September 18, 2018 - Researchers study neuronal activity in brain that prevents individuals from doing physical activity
September 18, 2018 - Purifying Proteins from Mammalian Cell Culture
September 18, 2018 - Researchers map 3D structure of toxic proteins used by Pseudomonas aeruginosa to trigger infection
September 18, 2018 - Outcome of ACL reconstruction related to the way you move post-surgery
September 18, 2018 - Study aims to investigate risk factors for PPCs in surgical patients with gastric cancer
September 18, 2018 - Ardelyx Submits New Drug Application for Tenapanor for IBS-C
September 18, 2018 - Sociodemographic disparities in eyeglass use among elderly
September 18, 2018 - New Drug Shows Promise for Progressive Form of MS
September 18, 2018 - Babies exposed to higher levels of organochlorine compounds in womb may have worse lung function
September 18, 2018 - Women exposed to trauma in their lives gave birth to underweight male infants
September 18, 2018 - Probiotic supplementation may reduce use of antibiotics, scientific analysis shows
September 18, 2018 - Resveratrol decreases pain severity and levels of inflammatory biomarkers in osteoarthritis patients
September 18, 2018 - Research shows pollution is reaching the placenta
September 18, 2018 - KAIST researchers develop heart-targeting drug delivery technology using tannin acid
September 18, 2018 - Muscle relaxants used during general anesthesia can increase risk of pulmonary complications
September 18, 2018 - Silicone breast implants may increase risk of rare adverse outcomes in women
September 18, 2018 - Pediatricians Have a Role in Encouraging Play Among Children
September 18, 2018 - California’s Medicaid program hits ‘print’ when the feds need info
September 18, 2018 - Genes, environment and schizophrenia—new study finds the placenta is the missing link
September 18, 2018 - Boehringer Ingelheim announces study results of COPD patients treated with Spiolto Respimat
September 18, 2018 - PAREXEL launches Patient Innovation Center to improve drug development process
New clinical trial of MS drug will be first to recognize needs of wheelchair users

New clinical trial of MS drug will be first to recognize needs of wheelchair users

image_pdfDownload PDFimage_print

A new clinical trial testing a disease-modifying drug for multiple sclerosis (MS) will be the first in the world to recognize the importance of wheelchair users retaining the use of their hands.

The team from Queen Mary University of London, Barts Health NHS Trust and pharmaceutical company Roche, hope that the study will make lasting changes in a field that has previously only looked at a patient’s walking ability when assessing the potential of MS drugs.

MS is a degenerative disease of the central nervous system affecting approximately 120,000 people in the UK and 700,000 people in Europe, of which around 96,000 have the highly disabling primary progressive form.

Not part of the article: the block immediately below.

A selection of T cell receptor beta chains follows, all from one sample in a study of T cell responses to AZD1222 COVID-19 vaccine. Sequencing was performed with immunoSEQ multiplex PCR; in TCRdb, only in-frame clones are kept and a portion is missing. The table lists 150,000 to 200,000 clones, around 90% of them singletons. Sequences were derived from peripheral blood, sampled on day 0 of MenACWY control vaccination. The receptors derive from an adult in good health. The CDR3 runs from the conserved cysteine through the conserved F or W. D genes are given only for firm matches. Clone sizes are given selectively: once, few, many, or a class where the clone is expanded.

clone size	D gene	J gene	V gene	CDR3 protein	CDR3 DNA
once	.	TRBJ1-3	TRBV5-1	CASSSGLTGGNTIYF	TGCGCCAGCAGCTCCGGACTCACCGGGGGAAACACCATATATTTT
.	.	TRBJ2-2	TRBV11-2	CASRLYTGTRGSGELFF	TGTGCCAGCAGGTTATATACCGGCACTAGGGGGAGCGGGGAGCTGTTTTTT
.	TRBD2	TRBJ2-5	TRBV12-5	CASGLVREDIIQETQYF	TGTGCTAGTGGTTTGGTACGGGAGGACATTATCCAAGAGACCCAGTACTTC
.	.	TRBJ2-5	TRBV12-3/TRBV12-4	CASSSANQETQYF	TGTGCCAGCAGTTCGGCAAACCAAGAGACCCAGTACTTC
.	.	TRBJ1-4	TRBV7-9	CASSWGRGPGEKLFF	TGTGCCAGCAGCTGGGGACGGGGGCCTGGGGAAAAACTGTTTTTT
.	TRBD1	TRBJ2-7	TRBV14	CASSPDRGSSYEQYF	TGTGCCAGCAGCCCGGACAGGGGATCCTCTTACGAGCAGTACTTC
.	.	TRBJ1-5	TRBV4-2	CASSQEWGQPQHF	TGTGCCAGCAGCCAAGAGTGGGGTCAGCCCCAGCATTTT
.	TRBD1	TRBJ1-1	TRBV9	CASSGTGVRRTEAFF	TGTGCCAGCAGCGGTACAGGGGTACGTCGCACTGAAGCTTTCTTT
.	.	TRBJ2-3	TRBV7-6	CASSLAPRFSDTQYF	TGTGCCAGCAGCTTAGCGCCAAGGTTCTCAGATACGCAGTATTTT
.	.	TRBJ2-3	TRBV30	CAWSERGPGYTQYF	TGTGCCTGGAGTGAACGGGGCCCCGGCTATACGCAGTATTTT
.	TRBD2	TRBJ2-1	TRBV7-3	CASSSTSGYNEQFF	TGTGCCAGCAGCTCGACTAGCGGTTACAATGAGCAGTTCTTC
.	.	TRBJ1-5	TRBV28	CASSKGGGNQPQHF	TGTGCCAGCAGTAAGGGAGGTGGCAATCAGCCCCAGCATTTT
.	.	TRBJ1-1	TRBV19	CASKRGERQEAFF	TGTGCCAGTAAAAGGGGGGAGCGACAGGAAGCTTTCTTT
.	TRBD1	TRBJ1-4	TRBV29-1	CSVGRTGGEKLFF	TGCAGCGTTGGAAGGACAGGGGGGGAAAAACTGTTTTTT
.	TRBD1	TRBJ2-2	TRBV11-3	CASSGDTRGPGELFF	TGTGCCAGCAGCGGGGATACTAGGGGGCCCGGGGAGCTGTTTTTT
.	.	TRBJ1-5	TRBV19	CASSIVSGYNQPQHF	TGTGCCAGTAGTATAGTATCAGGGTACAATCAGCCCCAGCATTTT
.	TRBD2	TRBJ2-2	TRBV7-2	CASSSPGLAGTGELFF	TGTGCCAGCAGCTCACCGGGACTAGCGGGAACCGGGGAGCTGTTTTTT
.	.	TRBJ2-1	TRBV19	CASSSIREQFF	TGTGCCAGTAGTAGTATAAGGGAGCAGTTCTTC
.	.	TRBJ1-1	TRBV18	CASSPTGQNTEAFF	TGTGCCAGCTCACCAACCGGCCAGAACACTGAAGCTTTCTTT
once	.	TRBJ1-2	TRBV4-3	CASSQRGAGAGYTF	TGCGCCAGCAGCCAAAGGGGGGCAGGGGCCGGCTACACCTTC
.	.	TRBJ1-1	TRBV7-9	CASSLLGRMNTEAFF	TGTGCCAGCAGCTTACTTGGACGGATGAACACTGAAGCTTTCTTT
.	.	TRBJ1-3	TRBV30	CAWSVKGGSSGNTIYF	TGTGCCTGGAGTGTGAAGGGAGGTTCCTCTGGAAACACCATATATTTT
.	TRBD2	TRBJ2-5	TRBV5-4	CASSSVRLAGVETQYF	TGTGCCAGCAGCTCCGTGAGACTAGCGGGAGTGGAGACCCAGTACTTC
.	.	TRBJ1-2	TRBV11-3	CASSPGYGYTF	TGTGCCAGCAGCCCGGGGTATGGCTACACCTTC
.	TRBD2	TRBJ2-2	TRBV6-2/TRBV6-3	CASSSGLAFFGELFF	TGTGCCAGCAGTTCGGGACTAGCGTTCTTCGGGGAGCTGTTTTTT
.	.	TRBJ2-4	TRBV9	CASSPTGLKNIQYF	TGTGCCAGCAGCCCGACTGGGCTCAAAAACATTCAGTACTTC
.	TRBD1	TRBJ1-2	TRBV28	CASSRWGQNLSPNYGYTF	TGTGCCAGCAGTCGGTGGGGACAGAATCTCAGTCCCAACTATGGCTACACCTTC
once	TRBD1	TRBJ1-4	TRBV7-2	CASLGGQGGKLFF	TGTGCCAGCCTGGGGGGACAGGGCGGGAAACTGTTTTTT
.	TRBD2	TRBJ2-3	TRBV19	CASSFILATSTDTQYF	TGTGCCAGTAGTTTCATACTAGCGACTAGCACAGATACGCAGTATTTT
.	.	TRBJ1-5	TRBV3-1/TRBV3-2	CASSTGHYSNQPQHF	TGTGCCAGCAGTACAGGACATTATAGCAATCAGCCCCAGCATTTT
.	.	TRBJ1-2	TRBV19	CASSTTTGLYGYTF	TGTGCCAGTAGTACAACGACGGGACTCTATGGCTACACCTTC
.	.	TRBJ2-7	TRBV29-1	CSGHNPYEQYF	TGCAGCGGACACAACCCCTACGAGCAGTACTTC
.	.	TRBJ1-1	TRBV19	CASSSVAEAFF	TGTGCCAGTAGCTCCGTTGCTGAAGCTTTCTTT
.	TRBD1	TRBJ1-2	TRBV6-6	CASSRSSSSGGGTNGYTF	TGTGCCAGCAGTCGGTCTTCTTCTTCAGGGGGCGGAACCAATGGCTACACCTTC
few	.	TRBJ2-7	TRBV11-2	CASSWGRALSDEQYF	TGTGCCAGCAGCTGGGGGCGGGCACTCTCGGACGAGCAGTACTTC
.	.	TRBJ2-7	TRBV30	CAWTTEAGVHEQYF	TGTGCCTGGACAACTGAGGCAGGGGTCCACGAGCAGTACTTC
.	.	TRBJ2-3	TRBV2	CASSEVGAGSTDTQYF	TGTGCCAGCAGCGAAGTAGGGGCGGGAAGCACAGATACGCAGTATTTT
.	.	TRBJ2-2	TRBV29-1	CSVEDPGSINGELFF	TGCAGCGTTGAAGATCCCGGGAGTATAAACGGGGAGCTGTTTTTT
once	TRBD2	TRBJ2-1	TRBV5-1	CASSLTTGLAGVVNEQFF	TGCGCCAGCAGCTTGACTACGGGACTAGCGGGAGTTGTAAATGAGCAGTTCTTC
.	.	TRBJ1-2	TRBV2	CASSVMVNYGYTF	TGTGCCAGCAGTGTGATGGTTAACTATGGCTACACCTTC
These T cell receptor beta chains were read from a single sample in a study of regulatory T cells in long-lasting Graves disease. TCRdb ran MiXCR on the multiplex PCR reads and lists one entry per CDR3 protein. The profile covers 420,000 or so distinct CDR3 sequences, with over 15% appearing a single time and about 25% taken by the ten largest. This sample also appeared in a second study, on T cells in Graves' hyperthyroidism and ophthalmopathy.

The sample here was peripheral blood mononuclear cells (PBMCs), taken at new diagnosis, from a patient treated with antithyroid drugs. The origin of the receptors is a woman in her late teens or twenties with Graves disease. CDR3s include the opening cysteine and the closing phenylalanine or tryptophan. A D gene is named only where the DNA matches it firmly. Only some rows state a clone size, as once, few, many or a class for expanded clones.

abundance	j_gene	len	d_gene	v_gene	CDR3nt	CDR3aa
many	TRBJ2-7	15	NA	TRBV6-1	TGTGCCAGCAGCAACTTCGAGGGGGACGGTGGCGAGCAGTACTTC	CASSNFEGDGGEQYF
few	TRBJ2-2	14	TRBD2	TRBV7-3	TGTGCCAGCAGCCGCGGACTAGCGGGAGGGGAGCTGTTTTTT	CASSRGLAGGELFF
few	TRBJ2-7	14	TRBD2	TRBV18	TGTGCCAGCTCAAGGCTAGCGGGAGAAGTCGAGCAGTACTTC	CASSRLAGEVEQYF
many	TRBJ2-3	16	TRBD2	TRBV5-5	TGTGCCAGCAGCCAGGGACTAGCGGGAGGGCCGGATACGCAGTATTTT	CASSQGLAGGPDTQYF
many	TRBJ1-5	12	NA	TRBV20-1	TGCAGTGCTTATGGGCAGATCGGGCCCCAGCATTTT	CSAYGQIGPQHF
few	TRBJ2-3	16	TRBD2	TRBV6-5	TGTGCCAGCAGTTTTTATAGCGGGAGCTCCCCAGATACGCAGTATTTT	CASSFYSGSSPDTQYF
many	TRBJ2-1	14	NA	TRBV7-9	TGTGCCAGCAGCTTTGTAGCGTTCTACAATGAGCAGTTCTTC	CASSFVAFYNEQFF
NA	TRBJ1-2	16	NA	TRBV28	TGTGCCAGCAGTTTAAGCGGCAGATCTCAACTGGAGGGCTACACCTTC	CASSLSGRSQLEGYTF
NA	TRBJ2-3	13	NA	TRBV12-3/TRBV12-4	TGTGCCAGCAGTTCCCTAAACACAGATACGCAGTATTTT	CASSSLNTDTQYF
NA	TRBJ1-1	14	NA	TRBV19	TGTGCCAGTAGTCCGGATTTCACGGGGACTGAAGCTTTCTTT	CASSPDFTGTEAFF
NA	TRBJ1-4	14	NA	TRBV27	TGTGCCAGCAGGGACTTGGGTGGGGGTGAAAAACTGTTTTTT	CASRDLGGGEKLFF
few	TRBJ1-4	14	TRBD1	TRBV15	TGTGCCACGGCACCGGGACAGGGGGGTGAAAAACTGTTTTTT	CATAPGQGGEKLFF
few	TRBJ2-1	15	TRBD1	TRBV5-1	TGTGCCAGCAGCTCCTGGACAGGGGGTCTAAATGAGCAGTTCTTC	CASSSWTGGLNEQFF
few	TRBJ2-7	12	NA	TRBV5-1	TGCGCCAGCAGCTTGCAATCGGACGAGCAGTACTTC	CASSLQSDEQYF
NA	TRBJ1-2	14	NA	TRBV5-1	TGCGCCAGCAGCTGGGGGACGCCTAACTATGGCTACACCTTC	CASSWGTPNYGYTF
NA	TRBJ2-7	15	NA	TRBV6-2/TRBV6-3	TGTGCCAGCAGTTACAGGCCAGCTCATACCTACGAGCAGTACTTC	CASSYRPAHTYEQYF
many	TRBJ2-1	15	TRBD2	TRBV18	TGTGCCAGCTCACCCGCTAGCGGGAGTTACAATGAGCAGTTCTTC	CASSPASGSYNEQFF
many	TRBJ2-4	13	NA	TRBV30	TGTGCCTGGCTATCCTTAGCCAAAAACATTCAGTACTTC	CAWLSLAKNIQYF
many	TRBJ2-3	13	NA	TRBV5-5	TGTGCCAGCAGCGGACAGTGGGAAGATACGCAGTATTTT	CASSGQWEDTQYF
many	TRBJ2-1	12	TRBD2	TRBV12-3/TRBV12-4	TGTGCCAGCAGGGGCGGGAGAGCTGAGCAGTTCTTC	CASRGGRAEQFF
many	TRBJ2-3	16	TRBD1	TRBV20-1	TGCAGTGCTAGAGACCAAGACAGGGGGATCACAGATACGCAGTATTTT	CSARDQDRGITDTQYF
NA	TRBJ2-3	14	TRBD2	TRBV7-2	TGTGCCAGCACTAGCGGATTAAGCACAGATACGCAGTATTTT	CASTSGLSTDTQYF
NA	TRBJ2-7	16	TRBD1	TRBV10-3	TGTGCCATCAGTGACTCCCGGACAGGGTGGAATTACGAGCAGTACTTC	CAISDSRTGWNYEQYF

Until now, clinical trials involving people with MS have focused on whether or not the drugs being tested preserve the ability to walk, rather than preserve the use of their hands. For example, if the person relies on a wheelchair, they have been excluded from participating in trials in the past.

Additionally, the NHS in the UK stops treatment with disease-modifying therapies for people who lose lower limb function and rely on a wheelchair, and the European Medicines Agency has also been an obstacle to those patients from participating in this type of research in the past. This is despite growing evidence that continuing treatment may delay worsening of their hand and arm function, which could dramatically improve quality of life.

Lead researcher Professor Gavin Giovannoni from Queen Mary University of London and Barts Health NHS Trust said: “Addressing the needs of people with progressive MS, who are typically more advanced in their disease course, is one of the major frontiers in MS research. Around a third of people living with progressive MS may already be confined to a wheelchair, so maintaining hand and arm function is essential for them to stay independent and lead active lives.”

The new international study, starting by the end of 2018, will evaluate the long-term safety and efficacy of the drug ocrelizumab by enrolling approximately 1,000 people with primary progressive MS across multiple countries. This will include people with more advanced disability, and those who need a wheelchair, where use of hands and arms is critical.

For the first time ever, the Nine-Hole Peg Test — a measure of arm, wrist and hand function — will be used as the main outcome to be measured in the trial. In the test, participants take pegs from a container, and one by one, place them into nine holes on a board, as quickly as possible. They then remove the pegs from the holes, one by one, and replace them back into the container.

By comparing how well patients who are given the drug ocrelizumab perform in this test, to those patients who are given a placebo, the team hope to be able to assess whether ocrelizumab may offer hope to patients by allowing them to retain their upper limb function.

Patrick Burke, a patient with advanced MS said: “The ability to use my hands and arms is now very important for a multitude of reasons. Without them I could not use a rollator, walker or mobility scooter.”

Professor Giovannoni added: “For a number of years, through our #ThinkHand campaign, we have been urging industry to conduct a study looking at upper limb function in people with advanced MS. We’re pleased that in collaboration with Roche, we will conduct a clinical trial that uses hand function as a primary outcome for the first time.”

Source:

https://www.qmul.ac.uk/media/news/2018/smd/first-clinical-trial-to-recognize-the-needs-of-severely-disabled-ms-patients.html

Tagged with:

About author

Related Articles